Have I ever told you just how important optimizing and maintaining a business listing is? Just a couple of days ago, a few users began noticing that Google My Business listings for certain service area businesses didn’t appear to have a saved address. What now?!
Turns out, Google’s guidelines were updated to incorporate the following statements: “You can no longer set your service area as a distance around your business. If you previously entered a distance around your business, you won’t be able to edit it. Instead, you’ll need to specify your service area by region, city, or ZIP code.”
Talk about a game changer for service area businesses! And one that’s hard to find when they’re not actively monitoring their listings. Now, service area businesses will need to rethink their strategy when it comes to adding their address to their listings. But considering location is as important as ever, adding different cities, regions and ZIP codes to their listings is a good idea.
Location, Location, Location
As I said above, location is everything. This is true for real estate, and also for mobile marketing. Location data will always – and by “always” I mean at least for the foreseeable future – be one of the most important aspects of a consumer’s mobile experience. It gives a power to mobile devices that no other medium has over consumers of any and every generation.
When it comes to advertising, location is key to delivering the personalized experiences that consumers so yearn for. But businesses have to be smart when they ask for location data from consumers. The super-empowered consumer is willing to give up their information, but only when it will result in making their life better, and their shopping easier through tailor-made experiences.
For businesses looking to grab the attention – and the location data – of the super-empowered consumer, here are 4 tips to put into practice:
1. Make Mobile-Friendly Websites.
Google’s mobile-first indexing shows the power that mobile has on the consumer. Google puts mobile-optimized websites over their desktop counterpart. If a business wants to reach the super-empowered consumer, it’s going to be through their phones, not their desktop computers.
2. Improve On-Location and Online Experiences.
Allow mobile-based payment options, hand out in-app deals and employ mobile-only promotions. These strategies will not only bring the business to the 21st century, but will also bring customers to the store.
3. Give SMS a Chance.
They might sometimes feel like a thing of the past, but the simple and cheap text message is making a comeback. Users tend to consider SMS less invasive than other forms of communication, making it the perfect way for businesses to target their audience.
4. Use Click-to-Call.
There’s nothing worse than having to copy and paste a phone number to make a call – well, actually there issomething worse… having to memorize the number and type it again to call. This can all be resolved if businesses incorporate click-to-call buttons on their websites – particularly on the mobile-friendly version.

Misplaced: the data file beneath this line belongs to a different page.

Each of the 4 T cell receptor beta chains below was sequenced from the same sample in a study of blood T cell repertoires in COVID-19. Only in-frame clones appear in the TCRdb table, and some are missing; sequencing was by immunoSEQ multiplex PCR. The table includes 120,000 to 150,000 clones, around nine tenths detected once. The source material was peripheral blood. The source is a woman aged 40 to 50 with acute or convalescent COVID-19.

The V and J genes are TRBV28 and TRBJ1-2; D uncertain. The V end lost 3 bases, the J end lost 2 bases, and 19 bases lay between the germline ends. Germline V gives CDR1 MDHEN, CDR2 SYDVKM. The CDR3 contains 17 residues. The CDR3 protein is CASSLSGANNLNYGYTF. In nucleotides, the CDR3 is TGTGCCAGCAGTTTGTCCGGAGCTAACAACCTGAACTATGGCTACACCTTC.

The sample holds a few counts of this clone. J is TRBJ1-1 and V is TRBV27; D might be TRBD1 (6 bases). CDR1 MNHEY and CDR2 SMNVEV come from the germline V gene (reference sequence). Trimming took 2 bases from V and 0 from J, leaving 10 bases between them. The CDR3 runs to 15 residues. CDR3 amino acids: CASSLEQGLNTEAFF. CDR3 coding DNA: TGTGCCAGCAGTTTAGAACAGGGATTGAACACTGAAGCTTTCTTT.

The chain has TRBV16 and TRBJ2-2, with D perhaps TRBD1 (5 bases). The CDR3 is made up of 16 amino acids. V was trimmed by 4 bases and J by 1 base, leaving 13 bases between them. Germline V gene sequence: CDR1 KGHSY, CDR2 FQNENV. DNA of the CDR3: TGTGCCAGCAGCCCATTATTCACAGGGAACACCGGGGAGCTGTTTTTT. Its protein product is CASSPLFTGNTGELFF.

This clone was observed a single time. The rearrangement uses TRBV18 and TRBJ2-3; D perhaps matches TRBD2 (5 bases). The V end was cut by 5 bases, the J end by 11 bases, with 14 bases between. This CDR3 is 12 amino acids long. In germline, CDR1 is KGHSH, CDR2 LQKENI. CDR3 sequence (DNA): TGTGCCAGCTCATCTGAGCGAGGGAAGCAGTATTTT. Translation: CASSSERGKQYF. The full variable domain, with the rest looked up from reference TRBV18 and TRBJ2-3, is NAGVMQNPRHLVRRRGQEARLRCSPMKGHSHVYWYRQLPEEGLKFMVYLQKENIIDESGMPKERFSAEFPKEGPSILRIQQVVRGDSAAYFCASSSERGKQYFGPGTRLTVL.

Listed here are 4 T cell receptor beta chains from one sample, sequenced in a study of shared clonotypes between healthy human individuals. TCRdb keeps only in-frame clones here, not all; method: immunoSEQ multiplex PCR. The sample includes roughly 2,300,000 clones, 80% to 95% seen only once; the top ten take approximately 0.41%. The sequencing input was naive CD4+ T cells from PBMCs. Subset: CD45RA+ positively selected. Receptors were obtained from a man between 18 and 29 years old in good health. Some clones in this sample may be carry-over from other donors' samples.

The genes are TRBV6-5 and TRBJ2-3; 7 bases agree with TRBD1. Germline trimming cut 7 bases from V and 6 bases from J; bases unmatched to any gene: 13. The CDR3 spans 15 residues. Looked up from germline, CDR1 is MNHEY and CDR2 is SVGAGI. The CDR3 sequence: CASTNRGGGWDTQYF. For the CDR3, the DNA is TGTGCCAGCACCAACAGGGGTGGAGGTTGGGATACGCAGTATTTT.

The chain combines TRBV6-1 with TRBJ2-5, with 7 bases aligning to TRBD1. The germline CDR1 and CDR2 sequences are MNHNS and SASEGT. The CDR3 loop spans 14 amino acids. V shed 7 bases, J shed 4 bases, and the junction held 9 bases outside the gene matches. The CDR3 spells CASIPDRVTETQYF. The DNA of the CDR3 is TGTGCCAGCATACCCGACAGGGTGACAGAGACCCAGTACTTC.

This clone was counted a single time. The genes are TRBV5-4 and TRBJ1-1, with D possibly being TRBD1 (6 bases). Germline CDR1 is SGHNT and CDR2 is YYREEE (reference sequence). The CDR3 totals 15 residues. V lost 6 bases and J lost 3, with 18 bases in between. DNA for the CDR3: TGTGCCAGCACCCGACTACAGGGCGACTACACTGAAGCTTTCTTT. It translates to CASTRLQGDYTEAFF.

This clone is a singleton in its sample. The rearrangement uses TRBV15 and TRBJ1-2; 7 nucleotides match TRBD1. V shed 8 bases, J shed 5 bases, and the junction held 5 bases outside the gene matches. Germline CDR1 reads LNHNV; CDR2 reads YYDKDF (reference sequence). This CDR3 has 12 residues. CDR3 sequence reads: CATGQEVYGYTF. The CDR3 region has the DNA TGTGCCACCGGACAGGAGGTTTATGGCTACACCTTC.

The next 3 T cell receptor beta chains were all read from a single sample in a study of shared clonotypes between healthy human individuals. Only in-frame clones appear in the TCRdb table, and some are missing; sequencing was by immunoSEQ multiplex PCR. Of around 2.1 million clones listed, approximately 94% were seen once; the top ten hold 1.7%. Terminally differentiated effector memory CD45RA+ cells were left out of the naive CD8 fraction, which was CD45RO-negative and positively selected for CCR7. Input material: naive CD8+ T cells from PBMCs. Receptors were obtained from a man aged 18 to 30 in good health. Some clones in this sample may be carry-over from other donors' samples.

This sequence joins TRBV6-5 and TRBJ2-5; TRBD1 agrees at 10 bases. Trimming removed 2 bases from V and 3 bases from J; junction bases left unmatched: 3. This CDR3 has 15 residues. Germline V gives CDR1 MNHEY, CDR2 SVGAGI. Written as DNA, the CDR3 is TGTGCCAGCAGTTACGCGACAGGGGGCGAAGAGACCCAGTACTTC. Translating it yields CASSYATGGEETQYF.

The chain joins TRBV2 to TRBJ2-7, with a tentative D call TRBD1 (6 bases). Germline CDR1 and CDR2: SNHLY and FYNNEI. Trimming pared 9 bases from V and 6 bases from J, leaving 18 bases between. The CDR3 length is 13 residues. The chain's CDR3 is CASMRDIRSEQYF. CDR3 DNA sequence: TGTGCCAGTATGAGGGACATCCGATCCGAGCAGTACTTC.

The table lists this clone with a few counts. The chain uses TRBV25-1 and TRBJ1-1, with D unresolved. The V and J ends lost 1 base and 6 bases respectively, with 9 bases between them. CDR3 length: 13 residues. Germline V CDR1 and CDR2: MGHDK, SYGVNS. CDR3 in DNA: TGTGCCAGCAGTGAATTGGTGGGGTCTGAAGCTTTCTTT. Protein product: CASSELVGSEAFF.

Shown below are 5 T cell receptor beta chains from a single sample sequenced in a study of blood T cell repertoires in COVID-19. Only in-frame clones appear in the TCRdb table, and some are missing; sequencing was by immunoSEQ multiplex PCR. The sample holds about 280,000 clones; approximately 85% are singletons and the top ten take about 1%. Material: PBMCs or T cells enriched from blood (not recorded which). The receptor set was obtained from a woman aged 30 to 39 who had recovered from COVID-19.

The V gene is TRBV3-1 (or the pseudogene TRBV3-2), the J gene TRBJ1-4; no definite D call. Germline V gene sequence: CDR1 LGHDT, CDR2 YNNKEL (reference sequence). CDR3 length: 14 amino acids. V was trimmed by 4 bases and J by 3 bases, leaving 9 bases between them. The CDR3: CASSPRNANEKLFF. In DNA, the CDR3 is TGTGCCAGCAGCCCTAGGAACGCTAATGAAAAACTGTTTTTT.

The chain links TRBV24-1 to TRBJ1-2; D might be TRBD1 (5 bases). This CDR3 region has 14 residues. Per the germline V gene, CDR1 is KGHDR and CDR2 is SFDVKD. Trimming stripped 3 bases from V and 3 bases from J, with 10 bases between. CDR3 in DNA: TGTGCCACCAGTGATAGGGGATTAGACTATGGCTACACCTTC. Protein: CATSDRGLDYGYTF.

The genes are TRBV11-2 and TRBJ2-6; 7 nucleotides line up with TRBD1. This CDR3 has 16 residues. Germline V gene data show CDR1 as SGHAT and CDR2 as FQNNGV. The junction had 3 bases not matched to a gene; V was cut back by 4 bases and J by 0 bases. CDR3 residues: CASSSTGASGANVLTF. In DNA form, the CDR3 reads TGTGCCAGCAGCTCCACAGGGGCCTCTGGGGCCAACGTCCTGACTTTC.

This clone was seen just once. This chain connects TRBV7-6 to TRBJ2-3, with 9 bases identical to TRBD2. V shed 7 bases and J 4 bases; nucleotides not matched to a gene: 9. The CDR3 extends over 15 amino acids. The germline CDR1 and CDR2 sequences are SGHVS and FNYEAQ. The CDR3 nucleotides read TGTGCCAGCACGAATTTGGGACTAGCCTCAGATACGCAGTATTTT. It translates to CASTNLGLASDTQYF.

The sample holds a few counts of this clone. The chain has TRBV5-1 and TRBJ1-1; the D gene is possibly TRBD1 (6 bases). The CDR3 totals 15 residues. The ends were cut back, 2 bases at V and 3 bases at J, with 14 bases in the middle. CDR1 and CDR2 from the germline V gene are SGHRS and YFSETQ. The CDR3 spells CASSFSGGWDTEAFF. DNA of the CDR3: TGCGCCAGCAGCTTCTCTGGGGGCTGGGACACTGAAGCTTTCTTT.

Read more tips to improve a business’ local and mobile strategy. Check out Advice Local’s Mobile Guide: 18 Stellar Tips to Take Local and Mobile by Storm.
The Eternal Content Debate
It seems that the SEO strategy people argue about most is content. How many keywords should it have? How localized is too localized? Should businesses optimize their content for search engines or for actual humans? And of course, should they remove old content or improve it instead?
While we may never have answers for some of these questions – or the answers may change as soon as Google’s algorithm does – it seems we finally have an answer to what to do with old content.
Google’s John Mueller said that “sometimes it is not practical for a webmaster to improve content and removing content is a more practical strategy.” Of course, Google engineers may disagree with this, as they advise improving low-quality content instead of removing it.
So how are you addressing this issue? Do you think old content should be removed? Or should it be updated? At Advice Local, our strategy is to consistently revisit existing content to make sure it’s optimized for the most current algorithm and best practices. We give old content a facelift when possible, but we are not opposed to putting it out to pasture if it’s no longer relevant. We don’t want to mislead our audience by leaving old and outdated content on our website.
The best way to deal with content is to make sure businesses are focusing on quality over quantity. Quality content that exhibits the E-A-T (expertise, authoritativeness and trustworthiness) characteristics will not have a low-quality issue.
Is Too Local Really a Thing? The Latest on Local, #Mobile, #Content and #GMB by @BernieColeman
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Sometimes It’s Better to Not DIY
Making your own Christmas ornaments? Great! But when it comes to listing management, businesses should consider going with a pro. According to the Local Search Association, 54 percent of small and midsize businesses are DIY-ing, but larger SMBs? They’re trusting the experts.
Only 11 percent of large SMBs manage their own listings, with only 6 percent managing their reputation, and 16 percent doing SEO. But what does this mean? Well, it means there’s plenty of business out there for agencies!
With our partner solution in hand, door-knock all SMBs that are not into DIY. Our solution will help you blow their minds – and better serve them. If you haven’t tried our partner solution, request a demo today and let us blow your mind with what we can do for your clients.
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